I’ll begin by discussing each paper and then at the end I’ll make some general comparisons between the three main brands I’m focusing on the differences between them and also quality control issues I’ve encountered including how to go about getting a refund when there’s a problem. The more experienced I’ve become the more I notice these issues and have had to confront them as paper isn’t cheap! It’s also deeply frustrating.. I’ve read that when Andrew Wyeth found a paper he quite liked he would buy reams of it. This helps to confirm my thinking that these papers are always changing a bit even from Lot to Lot. I save Lot numbers especially when I have an issue with a paper to make sure I don’t restock from the same batch. Of course I try to buy from the lots that have shown positive results. Talas and Legion are two excellent options if you want to ask questions about these or any other papers. Many of the big online vendors don’t have the same depth of knowledge.
Canson 140# CP: is a great paper for light watercolor sketches. It doesn’t take layers particularly well and subsequent layers may lift what was already painted. Easy to find the world over and inexpensive comparably, a great place for novices to start or more experienced individuals to work on ideas or small pieces.
Arches 140# HP: I have very little experience with this paper and have been using it primarily for my newest work to compare its surface to other hot pressed papers and for very small pieces. The surface is smooth but not as smooth as a plate/Bristol paper with just a slight softness to it. I have a friend who is an accomplished botanical painter and this is her paper of choice.
Arches 140# CP: is probably the paper I and many others have used the most. It takes layers very well and color dries in a clear and true manner to what was put down. I find Arches to bleed, wash and blend beautifully. The texture has an organic randomness to it.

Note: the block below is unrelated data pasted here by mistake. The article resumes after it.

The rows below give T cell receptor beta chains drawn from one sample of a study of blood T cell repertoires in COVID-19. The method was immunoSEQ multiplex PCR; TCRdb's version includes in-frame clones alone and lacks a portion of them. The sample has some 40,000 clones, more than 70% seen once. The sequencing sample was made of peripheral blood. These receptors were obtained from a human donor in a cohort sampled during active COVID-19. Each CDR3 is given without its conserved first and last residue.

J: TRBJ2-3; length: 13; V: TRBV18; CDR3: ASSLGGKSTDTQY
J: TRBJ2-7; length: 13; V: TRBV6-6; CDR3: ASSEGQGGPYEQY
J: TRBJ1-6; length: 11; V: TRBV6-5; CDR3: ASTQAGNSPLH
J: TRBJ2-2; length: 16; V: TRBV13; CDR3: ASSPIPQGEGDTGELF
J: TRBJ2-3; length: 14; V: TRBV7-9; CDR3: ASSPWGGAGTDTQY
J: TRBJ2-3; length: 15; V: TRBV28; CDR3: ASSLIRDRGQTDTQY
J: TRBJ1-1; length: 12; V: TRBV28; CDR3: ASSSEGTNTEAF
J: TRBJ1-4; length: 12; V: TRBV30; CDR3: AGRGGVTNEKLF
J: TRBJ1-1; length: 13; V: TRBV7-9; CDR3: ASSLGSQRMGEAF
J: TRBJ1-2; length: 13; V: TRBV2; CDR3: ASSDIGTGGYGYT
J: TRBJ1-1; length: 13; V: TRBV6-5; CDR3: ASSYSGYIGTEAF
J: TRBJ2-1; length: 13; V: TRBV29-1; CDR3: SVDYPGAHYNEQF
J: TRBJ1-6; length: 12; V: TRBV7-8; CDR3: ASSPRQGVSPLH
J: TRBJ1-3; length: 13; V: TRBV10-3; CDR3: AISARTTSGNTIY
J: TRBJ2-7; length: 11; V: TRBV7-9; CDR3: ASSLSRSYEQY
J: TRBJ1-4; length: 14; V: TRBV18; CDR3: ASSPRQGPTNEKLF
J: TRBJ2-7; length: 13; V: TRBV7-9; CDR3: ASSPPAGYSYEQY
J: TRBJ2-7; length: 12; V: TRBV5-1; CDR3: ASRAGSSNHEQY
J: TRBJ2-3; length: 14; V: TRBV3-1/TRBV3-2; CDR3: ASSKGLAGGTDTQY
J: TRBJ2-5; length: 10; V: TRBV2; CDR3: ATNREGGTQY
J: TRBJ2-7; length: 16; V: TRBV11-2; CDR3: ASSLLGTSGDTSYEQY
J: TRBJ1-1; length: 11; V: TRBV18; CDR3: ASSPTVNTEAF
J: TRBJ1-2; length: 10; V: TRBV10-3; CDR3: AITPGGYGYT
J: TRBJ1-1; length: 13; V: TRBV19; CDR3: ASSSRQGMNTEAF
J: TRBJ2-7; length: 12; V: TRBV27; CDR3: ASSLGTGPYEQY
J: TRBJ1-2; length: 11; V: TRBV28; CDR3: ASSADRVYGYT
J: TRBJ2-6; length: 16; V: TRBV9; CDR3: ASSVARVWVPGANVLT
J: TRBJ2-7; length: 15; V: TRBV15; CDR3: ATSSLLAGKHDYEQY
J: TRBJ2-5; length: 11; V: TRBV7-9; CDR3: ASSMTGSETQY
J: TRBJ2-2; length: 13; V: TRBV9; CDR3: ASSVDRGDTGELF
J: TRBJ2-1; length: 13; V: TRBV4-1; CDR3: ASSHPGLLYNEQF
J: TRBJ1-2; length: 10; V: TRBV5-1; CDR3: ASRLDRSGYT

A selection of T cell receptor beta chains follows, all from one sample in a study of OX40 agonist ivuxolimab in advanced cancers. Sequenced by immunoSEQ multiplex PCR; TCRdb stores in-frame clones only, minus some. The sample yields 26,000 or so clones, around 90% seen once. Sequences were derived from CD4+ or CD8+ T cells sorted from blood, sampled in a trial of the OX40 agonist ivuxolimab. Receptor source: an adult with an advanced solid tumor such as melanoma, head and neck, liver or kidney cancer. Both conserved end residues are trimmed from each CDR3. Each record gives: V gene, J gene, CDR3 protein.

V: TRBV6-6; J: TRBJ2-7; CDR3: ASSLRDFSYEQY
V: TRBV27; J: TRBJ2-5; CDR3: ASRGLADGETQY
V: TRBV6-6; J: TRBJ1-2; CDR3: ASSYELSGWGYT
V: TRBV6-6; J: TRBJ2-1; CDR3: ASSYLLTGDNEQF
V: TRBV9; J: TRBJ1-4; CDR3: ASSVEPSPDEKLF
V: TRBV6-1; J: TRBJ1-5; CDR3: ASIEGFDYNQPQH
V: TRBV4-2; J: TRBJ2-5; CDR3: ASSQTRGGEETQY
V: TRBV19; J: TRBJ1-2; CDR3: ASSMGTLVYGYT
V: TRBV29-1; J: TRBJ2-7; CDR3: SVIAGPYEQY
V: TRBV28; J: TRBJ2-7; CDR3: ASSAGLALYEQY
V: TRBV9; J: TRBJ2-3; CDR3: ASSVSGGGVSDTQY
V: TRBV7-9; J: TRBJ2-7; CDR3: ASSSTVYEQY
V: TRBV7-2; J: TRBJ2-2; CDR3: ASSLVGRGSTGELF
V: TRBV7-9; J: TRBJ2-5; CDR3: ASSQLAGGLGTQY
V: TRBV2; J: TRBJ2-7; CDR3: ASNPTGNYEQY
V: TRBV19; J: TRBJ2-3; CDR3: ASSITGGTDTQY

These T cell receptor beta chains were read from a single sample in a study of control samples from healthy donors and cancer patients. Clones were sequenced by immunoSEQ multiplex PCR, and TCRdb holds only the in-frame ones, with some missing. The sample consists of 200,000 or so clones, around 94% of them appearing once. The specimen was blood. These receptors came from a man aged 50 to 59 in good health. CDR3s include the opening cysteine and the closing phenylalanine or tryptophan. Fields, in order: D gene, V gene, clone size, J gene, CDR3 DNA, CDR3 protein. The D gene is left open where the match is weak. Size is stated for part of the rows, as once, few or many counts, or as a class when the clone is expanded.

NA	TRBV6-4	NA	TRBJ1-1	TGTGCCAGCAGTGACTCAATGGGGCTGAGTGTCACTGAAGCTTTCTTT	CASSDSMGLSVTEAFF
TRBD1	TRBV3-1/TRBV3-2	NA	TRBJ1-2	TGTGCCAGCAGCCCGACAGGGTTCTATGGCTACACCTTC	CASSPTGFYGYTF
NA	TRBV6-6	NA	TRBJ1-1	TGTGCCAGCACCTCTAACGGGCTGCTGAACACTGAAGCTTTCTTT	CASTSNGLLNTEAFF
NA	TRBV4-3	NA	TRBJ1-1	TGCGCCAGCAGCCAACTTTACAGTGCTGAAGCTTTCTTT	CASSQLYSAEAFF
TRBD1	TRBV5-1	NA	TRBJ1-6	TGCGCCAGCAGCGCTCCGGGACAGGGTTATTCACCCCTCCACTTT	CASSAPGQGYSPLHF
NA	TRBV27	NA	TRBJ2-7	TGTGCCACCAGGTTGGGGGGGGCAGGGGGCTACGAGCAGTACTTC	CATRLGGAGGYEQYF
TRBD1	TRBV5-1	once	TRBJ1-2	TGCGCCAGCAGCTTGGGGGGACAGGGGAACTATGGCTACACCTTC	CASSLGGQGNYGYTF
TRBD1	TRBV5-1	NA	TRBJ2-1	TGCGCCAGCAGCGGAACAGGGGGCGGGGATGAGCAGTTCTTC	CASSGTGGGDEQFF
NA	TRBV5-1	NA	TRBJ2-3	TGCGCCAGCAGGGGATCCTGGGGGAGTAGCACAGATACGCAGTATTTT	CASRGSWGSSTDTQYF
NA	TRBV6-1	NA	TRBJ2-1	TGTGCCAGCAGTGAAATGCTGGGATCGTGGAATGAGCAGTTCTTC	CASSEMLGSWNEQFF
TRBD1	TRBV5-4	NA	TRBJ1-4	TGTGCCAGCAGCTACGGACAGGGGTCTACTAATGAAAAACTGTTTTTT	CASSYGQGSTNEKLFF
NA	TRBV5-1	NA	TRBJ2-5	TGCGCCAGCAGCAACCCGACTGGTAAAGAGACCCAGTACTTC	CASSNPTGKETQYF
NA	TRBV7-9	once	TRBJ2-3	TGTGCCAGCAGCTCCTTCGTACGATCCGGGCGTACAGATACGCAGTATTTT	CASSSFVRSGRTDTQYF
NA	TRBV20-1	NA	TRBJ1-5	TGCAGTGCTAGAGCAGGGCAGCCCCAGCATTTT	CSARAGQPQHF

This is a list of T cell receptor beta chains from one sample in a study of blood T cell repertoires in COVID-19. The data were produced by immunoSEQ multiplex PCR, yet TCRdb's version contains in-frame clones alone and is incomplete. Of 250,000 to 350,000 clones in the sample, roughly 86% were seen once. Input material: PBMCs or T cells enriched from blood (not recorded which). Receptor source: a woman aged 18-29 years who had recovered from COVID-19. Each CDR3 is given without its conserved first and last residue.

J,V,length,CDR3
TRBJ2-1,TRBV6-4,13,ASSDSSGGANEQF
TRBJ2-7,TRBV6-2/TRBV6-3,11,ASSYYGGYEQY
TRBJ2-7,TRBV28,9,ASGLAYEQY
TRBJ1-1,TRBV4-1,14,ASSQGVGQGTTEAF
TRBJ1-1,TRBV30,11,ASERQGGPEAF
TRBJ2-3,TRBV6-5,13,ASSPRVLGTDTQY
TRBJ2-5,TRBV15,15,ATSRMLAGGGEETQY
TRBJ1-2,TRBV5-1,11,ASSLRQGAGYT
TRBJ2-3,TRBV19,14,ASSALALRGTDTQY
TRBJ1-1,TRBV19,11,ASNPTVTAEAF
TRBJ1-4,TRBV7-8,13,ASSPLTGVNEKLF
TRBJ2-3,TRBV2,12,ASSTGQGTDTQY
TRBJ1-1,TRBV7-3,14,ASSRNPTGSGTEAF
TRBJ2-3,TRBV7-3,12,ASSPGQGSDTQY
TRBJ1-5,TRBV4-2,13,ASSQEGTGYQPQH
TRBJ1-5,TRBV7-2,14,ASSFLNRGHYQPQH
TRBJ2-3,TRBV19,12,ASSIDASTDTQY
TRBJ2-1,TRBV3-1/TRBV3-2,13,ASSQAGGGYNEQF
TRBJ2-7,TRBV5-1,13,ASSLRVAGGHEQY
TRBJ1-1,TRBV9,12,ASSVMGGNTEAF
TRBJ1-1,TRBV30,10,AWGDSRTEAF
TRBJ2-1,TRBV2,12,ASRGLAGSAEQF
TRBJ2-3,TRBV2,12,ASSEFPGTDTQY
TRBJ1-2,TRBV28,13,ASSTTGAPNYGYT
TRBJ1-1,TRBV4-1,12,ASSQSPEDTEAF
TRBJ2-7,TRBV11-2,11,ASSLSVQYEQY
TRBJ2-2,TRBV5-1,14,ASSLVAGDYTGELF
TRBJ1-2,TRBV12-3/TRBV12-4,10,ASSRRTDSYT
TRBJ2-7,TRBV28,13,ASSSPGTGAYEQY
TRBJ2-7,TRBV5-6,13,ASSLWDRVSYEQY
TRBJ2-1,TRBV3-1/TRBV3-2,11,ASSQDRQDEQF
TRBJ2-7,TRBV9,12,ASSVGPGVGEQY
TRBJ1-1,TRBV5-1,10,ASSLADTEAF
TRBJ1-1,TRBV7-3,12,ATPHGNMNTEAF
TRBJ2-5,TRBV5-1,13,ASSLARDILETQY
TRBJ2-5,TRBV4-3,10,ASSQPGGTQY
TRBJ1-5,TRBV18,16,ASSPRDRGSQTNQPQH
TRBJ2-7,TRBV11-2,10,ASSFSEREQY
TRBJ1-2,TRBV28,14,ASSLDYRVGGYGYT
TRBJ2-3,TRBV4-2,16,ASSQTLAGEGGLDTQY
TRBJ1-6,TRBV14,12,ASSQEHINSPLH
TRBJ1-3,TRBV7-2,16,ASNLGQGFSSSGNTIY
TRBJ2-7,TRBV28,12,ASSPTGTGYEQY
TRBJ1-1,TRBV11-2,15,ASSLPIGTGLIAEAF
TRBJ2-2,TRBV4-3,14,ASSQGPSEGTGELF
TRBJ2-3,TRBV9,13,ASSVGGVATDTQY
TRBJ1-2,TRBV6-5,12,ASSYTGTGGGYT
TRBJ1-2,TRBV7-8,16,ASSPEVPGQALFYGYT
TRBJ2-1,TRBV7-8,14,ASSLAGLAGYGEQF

Arches 300# CP: This is the paper I have used the most in the past decade. Very similar to the 140# CP with the exception that it is thicker. A common error when moving from the 140# to 300# is to not use enough water which leads to a dry-looking result. If using synthetic brushes, a shift to natural hair will generally help as natural hair brushes hold considerably more water. Being able to take more water also means the paper will hold more pigment. Arches can be the best option out there when shooting for large passages of dark color, wet bleeds, and large clean washes. The paint moves beautifully across the surface and hence bleeds and blends very well-- when you have a good Lot.
Arches 400# CP: Extremely thick and rigid, and to my knowledge, this is the heaviest watercolor paper available and only exists in the 22x30 imperial size. The main reason I began using this paper was to overcome any warping at all when working very wet without letting layers dry as often as I normally would. At the now shuttered NY Art Supply, which claimed to have the world’s largest selection of papers, I once asked what the main function of this paper is. I was told it’s to be able to beat up on it, scrape and scratch it, and such. In the end, if it serves your purpose, that’s all that matters.